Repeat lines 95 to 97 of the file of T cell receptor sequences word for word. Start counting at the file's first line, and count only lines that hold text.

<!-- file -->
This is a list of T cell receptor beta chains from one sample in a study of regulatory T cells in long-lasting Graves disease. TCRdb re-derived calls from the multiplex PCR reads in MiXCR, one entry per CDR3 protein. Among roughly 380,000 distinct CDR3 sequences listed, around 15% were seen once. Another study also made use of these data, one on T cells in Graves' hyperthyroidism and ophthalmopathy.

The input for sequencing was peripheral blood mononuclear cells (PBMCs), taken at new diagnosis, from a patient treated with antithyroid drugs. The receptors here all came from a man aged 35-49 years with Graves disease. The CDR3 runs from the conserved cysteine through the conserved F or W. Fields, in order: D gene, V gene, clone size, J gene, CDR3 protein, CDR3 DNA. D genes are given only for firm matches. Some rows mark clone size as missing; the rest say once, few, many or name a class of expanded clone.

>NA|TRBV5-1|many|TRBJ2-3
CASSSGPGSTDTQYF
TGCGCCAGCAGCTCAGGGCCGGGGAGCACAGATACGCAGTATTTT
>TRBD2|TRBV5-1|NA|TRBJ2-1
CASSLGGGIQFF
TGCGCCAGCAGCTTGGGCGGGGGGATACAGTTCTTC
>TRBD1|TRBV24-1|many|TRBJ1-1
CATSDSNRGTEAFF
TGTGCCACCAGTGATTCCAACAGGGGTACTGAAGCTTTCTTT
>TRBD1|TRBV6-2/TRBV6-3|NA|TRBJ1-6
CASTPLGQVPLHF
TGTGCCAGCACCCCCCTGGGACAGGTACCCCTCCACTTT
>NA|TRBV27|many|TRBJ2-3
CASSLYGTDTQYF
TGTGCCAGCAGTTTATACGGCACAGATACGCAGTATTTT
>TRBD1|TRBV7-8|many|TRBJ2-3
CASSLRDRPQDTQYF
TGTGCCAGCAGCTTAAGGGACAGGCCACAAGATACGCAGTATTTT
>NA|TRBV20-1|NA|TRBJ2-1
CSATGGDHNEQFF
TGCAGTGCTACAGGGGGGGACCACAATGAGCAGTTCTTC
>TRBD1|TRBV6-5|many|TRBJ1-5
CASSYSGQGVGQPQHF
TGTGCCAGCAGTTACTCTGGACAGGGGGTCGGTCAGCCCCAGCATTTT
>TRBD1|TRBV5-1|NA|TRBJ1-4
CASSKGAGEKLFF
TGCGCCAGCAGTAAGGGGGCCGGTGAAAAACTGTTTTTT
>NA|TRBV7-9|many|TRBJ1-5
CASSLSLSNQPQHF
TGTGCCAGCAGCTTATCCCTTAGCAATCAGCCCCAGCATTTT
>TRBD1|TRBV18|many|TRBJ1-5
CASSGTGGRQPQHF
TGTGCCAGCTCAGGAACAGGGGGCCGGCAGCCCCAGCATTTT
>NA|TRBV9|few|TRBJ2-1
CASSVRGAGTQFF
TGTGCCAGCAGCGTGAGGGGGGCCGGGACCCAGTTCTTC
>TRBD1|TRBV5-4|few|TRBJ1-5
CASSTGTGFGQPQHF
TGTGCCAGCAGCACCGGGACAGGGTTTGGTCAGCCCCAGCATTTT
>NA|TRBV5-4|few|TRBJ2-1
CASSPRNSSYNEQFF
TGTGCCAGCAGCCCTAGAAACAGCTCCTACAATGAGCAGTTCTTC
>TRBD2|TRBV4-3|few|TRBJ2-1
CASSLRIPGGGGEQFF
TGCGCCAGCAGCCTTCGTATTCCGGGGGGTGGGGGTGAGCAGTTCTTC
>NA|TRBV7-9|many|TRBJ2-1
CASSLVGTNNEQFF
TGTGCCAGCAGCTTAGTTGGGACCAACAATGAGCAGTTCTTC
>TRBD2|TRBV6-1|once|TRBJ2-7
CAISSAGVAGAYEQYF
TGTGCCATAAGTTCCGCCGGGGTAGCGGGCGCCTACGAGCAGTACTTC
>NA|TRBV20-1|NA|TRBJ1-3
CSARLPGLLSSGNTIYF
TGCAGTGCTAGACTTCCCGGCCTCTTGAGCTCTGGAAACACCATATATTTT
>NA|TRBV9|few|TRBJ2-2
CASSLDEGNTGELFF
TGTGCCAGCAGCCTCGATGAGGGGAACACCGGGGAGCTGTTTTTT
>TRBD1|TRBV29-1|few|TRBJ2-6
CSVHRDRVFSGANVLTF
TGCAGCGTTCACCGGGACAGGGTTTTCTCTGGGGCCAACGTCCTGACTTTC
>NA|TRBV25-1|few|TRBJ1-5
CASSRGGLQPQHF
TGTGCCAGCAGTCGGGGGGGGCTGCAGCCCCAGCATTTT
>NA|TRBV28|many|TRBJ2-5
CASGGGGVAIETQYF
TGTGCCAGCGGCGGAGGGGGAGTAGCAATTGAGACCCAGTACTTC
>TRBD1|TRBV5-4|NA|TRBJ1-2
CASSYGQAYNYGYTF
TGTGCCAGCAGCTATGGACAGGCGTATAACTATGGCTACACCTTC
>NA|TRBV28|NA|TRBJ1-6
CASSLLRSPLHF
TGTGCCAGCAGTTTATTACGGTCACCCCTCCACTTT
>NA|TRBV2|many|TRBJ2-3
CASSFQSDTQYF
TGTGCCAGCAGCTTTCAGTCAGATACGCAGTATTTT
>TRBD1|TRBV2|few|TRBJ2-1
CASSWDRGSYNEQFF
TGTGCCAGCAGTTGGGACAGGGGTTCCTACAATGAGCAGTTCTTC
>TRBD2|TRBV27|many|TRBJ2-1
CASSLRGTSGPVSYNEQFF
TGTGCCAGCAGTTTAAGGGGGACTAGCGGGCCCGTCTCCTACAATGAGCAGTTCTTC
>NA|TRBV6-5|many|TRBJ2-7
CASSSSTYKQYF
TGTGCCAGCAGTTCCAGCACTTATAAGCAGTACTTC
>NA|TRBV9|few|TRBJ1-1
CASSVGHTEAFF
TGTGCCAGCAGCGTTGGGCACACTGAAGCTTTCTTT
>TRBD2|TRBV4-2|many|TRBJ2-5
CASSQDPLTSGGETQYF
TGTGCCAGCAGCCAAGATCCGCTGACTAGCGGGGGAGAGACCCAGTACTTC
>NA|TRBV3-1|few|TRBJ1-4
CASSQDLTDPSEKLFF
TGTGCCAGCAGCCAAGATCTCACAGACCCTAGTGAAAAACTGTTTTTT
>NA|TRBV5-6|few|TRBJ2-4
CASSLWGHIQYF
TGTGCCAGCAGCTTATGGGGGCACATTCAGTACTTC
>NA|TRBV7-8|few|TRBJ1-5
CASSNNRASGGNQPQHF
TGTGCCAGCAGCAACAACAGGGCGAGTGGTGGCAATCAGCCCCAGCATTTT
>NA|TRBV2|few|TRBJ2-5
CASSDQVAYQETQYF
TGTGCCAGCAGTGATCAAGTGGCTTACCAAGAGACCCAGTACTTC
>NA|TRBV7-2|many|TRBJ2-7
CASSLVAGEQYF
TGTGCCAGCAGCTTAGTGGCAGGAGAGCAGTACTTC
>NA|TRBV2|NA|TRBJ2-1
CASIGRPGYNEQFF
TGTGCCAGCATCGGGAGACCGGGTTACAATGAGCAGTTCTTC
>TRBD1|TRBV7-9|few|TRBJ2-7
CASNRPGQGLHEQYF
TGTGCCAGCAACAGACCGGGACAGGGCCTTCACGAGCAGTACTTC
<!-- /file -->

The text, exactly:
TGTGCCAGCAGCCAAGATCTCACAGACCCTAGTGAAAAACTGTTTTTT
>NA|TRBV5-6|few|TRBJ2-4
CASSLWGHIQYF